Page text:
One of these days, the Raiders will win another championship, and the Lombardi Trophy will be handed to someone wearing Silver and Black. In the memory of Al Davis, the commissioner should be mortified to have to hand it to him, and a team that wasn’t so much a football squad, but instead a gang that bullied and sullied their way to a championship. That’s how Al would’ve wanted it, a renegade pioneer that can never be replicated by anybody in not just football, but also all of sports.
Noontime Sports had the chance to talk some football with our good friend Aaron Burns of the Charlotte Weekly recently about the upcoming season, as well as what fans should expect to occur the next few weeks around the league.
DR: Free Agency is off to a roaring start, but due to the short window, does that mean some players are going to be overpaid or underpaid? Also, does that mean players are more likely to get short or long-term deals and jump at the first offer?
AB: I think with the number of free agents being so high, the number of teams with many needs being high, and teams’ front office personnel being the same number, phones are going to ring off the hook. It’s going to make for possibly the most entertaining preseason ever.
DR:Al Davis abstained from voting on the new CBA deal. Can we confirm if he was actually alive or at least sane?
AB: Al Davis is the guy in the fraternity who voted no on the best incoming pledge class just because he could. There’s always one guy like that, and frankly, I thoroughly enjoy his presence as both outlaw and owner of a middling at best team.
DR: During the lockout, drafted rookies weren’t allowed to receive playbooks and in the case of the Carolina Panthers, who drafted Cam Newton, how did that particular waiting period help or hurt his development toward future success in the league?
AB: Newton got his playbook in the one day the lockout was lifted and has been training at IMG headquarters in California with former pro quarterbacks Chris Weinke and Ken Dorsey. Supposedly in late June, he had already absorbed “95 percent” of the Panthers’ new playbook. His learning curve shouldn’t be as bad as some say.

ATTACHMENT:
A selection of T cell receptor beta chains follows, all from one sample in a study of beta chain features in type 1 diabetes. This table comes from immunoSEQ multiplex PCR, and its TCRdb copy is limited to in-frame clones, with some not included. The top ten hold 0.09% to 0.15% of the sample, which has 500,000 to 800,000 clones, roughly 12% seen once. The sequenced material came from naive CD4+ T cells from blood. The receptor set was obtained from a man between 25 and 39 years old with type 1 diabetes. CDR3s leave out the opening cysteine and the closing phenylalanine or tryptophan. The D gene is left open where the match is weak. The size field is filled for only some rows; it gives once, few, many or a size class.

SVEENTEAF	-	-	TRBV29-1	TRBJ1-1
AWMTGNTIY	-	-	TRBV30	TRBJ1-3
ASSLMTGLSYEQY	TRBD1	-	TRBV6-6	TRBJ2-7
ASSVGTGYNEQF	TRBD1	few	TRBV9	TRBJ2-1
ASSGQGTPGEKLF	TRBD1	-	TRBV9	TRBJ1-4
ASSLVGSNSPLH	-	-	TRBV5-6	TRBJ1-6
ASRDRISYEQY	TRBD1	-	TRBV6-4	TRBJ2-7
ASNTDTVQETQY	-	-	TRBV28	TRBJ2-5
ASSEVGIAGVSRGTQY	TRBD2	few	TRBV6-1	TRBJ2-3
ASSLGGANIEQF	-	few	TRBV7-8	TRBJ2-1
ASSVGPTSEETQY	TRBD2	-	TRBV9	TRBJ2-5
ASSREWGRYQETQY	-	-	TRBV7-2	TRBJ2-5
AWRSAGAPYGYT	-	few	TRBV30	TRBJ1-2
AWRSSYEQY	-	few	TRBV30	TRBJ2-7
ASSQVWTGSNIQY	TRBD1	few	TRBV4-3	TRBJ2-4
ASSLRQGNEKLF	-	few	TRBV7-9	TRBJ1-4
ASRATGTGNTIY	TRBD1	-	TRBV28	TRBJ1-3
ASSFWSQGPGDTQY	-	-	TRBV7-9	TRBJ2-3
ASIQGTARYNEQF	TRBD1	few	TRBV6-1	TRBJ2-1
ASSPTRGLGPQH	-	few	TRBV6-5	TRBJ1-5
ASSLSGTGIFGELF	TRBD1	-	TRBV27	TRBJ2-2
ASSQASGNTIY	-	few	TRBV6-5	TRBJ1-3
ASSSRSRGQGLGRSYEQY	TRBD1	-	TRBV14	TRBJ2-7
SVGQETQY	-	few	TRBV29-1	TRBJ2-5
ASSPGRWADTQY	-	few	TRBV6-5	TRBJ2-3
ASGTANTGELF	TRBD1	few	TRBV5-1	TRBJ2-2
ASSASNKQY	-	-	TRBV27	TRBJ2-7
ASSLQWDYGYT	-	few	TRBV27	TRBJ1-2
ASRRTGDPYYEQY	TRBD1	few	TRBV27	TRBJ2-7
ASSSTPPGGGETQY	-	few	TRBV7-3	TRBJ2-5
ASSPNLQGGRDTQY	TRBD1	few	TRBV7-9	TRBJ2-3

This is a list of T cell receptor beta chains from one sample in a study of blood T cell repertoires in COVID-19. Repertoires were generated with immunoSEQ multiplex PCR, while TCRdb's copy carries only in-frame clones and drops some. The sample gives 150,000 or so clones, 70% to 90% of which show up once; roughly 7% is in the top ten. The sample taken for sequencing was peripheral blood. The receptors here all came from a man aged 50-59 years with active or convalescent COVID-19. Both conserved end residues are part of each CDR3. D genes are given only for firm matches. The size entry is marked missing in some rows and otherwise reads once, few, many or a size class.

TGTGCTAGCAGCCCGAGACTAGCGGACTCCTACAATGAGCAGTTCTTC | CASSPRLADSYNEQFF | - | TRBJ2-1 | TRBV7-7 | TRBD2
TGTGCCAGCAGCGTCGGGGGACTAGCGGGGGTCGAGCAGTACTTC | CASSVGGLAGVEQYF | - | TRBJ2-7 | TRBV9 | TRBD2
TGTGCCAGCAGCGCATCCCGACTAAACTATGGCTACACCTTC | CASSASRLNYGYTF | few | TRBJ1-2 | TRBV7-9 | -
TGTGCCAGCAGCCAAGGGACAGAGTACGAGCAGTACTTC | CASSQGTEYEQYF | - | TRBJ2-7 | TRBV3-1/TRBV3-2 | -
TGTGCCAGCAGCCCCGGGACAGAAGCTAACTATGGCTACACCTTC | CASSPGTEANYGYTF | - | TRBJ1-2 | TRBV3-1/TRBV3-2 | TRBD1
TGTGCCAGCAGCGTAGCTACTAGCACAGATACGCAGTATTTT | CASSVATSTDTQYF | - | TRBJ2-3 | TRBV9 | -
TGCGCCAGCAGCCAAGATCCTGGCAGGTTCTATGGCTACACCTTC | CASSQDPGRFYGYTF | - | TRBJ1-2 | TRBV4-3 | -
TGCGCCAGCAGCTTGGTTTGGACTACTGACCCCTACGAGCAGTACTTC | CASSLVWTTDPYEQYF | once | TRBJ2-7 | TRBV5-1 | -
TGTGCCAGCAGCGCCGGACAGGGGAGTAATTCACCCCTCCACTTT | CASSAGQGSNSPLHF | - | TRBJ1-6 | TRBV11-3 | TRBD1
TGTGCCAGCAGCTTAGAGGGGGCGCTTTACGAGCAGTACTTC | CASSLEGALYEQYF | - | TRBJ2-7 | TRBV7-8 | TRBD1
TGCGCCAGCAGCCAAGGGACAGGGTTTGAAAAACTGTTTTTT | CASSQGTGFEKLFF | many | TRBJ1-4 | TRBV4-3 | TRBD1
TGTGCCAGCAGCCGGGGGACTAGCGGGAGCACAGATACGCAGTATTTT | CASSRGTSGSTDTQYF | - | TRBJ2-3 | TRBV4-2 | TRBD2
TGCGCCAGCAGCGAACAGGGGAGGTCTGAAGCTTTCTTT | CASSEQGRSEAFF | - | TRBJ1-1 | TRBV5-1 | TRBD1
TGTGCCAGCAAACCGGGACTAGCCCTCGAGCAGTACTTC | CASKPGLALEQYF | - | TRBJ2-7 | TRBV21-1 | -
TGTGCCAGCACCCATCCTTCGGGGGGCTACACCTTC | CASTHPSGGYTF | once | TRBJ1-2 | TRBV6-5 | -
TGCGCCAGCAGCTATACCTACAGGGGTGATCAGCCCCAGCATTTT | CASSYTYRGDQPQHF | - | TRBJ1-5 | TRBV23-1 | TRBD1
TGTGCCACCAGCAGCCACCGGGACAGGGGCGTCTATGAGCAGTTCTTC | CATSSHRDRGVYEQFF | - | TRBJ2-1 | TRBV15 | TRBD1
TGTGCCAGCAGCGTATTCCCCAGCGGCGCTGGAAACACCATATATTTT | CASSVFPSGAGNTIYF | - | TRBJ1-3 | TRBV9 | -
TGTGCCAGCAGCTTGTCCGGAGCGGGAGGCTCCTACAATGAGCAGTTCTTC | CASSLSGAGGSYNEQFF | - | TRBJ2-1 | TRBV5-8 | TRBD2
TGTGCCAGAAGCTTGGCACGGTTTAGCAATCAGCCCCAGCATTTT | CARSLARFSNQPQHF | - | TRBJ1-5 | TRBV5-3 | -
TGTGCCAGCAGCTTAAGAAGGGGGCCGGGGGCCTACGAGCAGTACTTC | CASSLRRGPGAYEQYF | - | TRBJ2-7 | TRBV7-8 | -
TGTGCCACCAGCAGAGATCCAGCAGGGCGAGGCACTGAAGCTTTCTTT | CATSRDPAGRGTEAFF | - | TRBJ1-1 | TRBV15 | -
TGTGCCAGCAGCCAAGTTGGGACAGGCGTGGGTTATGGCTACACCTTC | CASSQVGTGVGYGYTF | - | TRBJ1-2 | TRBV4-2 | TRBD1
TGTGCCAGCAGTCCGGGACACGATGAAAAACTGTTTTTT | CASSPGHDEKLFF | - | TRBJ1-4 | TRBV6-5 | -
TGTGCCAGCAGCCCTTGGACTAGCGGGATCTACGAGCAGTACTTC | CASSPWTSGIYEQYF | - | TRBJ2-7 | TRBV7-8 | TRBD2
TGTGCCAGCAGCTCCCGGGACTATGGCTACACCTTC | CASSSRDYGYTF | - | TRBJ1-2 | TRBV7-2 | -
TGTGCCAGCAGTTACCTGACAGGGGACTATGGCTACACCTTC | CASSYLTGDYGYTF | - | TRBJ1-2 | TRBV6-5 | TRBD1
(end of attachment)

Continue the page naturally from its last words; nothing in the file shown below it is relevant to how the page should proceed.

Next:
DR: As for the direct part – a lot was made about rookie wage scales and contracts. It looks like draft picks will be forced into more amenable contracts against the salary cap. For a team like the Panther, who had the number one overall pick, being able to avoid giving Newton a top-dollar contract means they’ll have more money to spend on other areas of need. How much is that going to help rebuild the franchise?
AB: The Panthers have always looked to keep their own, and bringing back DeAngelo Williams, Charles Johnson,James Anderson and Thomas Davis will be paramount. But with this extra cap room, they have the funds to go after a veteran quarterback or a solid offensive lineman, defensive tackle or cornerback. There are some on the market.
DR: When teams report, it’s a short window for preparing for the upcoming season, so which teams are going to get ready the quickest and which ones could fall behind without the offseason conditioning and OTA’s?
AB: The Cincinnati Bengals have to be in the worst shape. Their presumptive quarterback, Andy Dalton, to my knowledge, as a second round pick didn’t get a playbook. Even if he did, he hasn’t been in a camp-like environment like Newton and Minnesota Vikings rookie quarterback Christian Ponder. No team is in great shape, but the quickest turnaround could be in New Orleans. With a rookie running back and most of the core intact, their drop-off is almost non-existent.
DR: Prediction time – Week 6, who’re the teams that break out of the gate fast? Who would be a team or two that you’d believe would be ahead of the curve by this point of the season?
AB: The Indianapolis Colts and Pittsburgh Steelers routinely start strong, and I think they can do it again this year. If I’m going with a surprise pick, watch out for the Kansas City Chiefs.
DR: Instead of spending 11-hours in front of the television, what was your Lockout plans?
AB: You can’t lock out college football. So the gridiron would still dominate my weekends, NFL or not.
DR: How happy are you that the NFL is back in action? Is it a good feeling?
AB: It’s more of a relief to have the NFL and the NCAA than just the NCAA. My life seems to have more harmony with both. But the seasons haven’t started yet. Everyone can have hope of a championship. Well, maybe not the Jacksonville Jaguars’ fans, but most of everyone.